Check Your Rabbit for Rabbit Skin Diseases
Cute and cuddly rabbits look like they might make neat pets and would be easy to take care of. Which in many cases may be true. However, rabbits are susceptible to a great many rabbit skin diseases. Learning to recognize the many symptoms of rabbit skin diseases can help to speed up recovery and get your rabbit back to good health. Take a look at some of the common or most notable types of rabbit skin diseases, so you will know what you might be dealing with.
Fur Loss/ Mites/ Fleas
Fur Loss: Frequently rabbit owners will see the symptoms of fur loss in their rabbit and coincidentally there are no lesions in the area of the fur loss. Pregnant females typically pluck the hair away from areas around the leg, belly, dewlap and neck. Pregnant females prepare their nests with their own soft fur for new babies. Rabbits, with diets lacking in fiber or that have a nutritional deficiency may also pluck out their fur. Over crowding rabbits in a small area may cause stress and lead to chewing on their hair.
Mites: Shedding in rabbits is normal with large amounts of the undercoat coming out in big clumps, but this is not considered to be any type of rabbit skin diseases. If you check the skin when you see large amounts of fur clumps falling out, you should not notice any flaking on the skin. Now, if you see large amounts of hair clumps with flakes of skin still attached, this could be an indication of fur mites. Your veterinarian can provide medication for mite treatment. After starting your rabbit on treatments, it is very important to clean exercise areas and cages to prevent reinfestation.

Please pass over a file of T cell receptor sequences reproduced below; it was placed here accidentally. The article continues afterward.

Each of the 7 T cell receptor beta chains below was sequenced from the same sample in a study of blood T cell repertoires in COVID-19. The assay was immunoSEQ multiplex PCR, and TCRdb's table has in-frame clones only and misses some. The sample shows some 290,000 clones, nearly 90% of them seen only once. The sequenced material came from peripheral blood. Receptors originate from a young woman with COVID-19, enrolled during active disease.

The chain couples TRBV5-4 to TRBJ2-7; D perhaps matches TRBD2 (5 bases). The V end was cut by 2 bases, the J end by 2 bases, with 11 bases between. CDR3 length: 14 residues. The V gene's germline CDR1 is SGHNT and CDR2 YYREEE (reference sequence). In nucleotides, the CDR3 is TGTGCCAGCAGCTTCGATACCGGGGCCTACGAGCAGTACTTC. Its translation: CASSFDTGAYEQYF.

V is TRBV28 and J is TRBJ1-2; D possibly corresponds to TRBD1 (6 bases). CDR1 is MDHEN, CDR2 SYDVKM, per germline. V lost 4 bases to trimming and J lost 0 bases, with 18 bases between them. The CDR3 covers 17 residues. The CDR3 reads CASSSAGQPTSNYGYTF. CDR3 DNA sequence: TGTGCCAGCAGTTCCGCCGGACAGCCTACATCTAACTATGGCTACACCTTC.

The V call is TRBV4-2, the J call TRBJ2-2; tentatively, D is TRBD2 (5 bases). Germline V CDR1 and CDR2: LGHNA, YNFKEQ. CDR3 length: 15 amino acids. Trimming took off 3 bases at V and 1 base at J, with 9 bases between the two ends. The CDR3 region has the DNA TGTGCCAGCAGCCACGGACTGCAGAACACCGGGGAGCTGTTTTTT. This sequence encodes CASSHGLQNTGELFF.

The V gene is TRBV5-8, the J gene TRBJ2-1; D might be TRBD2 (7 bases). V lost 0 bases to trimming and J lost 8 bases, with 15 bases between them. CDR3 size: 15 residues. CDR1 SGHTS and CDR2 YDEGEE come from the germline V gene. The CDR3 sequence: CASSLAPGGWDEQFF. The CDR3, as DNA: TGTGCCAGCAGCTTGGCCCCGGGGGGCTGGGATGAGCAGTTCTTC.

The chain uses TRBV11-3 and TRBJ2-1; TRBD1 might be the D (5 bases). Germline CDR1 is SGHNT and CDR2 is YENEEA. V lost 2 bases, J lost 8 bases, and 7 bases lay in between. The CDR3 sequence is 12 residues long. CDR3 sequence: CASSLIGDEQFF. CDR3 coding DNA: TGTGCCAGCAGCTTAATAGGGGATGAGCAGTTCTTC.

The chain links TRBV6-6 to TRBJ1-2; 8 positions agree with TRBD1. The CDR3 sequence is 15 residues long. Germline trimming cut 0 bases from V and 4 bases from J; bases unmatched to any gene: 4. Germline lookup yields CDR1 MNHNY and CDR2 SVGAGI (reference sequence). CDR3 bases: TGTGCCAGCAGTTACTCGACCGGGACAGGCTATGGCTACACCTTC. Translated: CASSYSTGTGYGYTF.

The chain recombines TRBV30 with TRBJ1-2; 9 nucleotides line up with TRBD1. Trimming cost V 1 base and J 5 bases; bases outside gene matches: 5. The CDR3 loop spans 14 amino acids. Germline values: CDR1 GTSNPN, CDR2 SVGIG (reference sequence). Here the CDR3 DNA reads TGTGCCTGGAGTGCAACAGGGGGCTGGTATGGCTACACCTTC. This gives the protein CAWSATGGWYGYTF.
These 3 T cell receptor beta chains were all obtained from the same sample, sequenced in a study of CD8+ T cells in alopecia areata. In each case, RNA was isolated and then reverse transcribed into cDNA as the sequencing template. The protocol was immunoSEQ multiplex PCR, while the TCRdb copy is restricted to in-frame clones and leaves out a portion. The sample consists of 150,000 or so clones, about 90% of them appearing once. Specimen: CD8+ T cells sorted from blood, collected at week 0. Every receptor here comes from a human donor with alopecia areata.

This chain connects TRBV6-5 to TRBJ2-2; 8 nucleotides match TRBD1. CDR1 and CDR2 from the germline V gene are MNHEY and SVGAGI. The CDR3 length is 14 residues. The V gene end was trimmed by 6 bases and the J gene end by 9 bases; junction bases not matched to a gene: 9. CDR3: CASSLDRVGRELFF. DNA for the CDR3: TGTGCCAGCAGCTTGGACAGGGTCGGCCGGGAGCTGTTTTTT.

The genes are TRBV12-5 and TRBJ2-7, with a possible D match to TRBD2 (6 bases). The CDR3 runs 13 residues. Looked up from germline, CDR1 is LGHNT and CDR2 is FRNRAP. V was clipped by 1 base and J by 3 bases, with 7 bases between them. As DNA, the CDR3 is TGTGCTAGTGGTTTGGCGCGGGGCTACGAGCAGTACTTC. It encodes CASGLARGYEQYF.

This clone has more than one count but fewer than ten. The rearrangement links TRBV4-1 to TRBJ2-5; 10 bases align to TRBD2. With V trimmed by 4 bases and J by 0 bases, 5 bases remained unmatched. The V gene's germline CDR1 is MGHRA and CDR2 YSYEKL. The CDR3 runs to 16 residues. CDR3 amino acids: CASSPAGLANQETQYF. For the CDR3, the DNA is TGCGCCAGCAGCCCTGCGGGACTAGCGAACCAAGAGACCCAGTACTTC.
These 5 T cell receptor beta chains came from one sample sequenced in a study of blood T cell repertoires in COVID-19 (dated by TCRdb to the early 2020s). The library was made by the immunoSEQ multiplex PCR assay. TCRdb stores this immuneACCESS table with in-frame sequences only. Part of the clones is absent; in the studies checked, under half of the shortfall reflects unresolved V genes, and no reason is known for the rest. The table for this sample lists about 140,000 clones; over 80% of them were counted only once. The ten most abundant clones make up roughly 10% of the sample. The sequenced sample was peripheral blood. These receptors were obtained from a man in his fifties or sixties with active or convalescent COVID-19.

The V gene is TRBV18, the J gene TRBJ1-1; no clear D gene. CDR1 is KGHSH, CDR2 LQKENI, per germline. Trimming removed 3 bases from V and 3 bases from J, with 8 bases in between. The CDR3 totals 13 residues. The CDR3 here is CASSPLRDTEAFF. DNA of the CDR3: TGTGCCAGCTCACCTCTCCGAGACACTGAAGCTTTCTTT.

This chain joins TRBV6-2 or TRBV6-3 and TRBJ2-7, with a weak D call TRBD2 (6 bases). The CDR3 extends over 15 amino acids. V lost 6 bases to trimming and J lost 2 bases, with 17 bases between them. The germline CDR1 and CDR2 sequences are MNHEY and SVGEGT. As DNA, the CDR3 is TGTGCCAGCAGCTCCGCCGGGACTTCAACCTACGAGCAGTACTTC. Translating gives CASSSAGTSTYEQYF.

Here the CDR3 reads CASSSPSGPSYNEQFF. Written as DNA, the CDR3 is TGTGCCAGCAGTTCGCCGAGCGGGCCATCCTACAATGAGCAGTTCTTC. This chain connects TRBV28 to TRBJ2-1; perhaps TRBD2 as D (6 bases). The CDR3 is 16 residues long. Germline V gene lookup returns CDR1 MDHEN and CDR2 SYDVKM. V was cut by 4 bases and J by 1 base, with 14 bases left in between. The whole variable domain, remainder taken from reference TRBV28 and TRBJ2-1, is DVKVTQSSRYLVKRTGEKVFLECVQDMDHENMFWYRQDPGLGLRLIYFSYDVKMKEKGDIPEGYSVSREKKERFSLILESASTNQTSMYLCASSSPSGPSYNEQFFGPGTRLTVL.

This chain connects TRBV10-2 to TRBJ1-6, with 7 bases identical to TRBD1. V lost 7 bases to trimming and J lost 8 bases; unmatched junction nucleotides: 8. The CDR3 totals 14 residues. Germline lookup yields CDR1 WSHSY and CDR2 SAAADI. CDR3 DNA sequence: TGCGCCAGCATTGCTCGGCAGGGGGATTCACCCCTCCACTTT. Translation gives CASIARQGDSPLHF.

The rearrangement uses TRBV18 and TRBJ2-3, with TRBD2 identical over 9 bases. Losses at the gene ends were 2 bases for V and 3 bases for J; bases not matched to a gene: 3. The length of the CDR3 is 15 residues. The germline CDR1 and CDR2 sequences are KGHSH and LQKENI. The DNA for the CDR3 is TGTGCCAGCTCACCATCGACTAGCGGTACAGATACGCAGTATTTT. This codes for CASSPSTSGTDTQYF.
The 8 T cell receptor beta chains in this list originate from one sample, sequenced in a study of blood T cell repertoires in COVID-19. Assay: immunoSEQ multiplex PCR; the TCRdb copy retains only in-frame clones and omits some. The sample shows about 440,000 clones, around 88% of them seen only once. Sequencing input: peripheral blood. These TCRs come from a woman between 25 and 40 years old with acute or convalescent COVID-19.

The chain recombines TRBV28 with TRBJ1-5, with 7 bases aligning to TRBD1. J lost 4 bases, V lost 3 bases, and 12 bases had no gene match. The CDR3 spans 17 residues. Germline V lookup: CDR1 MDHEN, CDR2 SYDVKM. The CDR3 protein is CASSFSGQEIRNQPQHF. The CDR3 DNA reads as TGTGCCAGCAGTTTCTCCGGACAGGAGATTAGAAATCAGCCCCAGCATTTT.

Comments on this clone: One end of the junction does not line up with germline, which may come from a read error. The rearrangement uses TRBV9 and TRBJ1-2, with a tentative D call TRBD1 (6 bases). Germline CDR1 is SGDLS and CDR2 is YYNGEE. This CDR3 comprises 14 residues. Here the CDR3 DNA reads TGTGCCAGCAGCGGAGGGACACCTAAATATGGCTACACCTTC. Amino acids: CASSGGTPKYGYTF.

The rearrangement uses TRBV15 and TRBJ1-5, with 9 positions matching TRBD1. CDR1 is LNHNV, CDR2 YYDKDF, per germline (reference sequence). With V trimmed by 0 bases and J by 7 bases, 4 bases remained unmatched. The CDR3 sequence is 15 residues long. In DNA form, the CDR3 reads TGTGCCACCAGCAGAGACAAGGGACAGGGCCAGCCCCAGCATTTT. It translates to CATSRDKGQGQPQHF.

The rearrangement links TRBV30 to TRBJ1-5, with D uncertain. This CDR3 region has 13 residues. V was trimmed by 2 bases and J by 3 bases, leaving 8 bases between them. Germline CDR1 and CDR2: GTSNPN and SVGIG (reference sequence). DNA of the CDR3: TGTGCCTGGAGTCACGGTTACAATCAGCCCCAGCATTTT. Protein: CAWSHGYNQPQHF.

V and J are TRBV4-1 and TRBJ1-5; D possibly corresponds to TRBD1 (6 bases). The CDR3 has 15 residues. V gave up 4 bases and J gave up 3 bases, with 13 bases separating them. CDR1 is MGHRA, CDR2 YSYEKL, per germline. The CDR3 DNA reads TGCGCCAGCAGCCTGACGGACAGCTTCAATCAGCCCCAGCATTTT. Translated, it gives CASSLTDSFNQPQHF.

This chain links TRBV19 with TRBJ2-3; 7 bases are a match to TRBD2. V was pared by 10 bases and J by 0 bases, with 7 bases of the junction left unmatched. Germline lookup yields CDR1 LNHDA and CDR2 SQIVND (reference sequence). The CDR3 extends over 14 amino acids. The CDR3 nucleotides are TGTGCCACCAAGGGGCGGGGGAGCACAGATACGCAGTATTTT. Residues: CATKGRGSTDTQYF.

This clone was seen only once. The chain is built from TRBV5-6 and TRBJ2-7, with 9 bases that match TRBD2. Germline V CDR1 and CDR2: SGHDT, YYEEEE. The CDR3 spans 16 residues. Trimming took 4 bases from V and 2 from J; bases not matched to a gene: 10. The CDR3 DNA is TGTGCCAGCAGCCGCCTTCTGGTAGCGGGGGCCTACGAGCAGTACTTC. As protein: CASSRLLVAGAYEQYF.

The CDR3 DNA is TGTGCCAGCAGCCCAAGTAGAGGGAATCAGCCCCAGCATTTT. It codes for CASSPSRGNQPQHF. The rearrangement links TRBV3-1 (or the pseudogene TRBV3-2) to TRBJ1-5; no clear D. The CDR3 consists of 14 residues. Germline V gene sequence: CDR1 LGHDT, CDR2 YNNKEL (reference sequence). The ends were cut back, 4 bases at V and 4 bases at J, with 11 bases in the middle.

Fleas: Rabbit skin diseases also include fleas. Symptoms of fleas on rabbits are most noticeable by rabbits itching, and you may find small crusts and redness on the skin in addition to hair loss.
Ringworm: Although, this type of rabbit skin diseases is called ringworm because it appears as a circular lesion like a red welt with a center, in most cases ringworm has a different appearance. More common symptoms that most people will notice are bald spots, scaling and crusting. Check your rabbit's head, face and ears to look for symptoms of ringworm, which can easily be treated by a veterinarian.
Syphilis: Believe it or not, rabbit skin diseases also include syphilis. Rabbit syphilis is a bacteria and is very similar to the same syphilis found in humans. Symptoms of rabbit syphilis may include crusty dermatitis found around the rabbit's nose or genitals. More pronounced or severe cases can be seen with crusty dermatitis covering areas around the eyes and up toward the face.
Lumps: Rabbit owners my notice cancer, bumps or lumps, which can be a little more serious types of rabbit skin diseases. Symptoms usually appear as an abscess forming a bump or lump. Tests should be performed by a vet to determine the best type of treatment. Some lumps or warts are treated with antibiotics and others may need to be removed by a vet.
Tips and comments
Watch for unusual changes in color, shapes and sizes of bumps in rabbits when looking for rabbit skin diseases, which may be an indication of non-malignant skin cancer. Malignant skin cancer is not very common in rabbits, but again, you should take your rabbit to a vet if you notice these types of changes.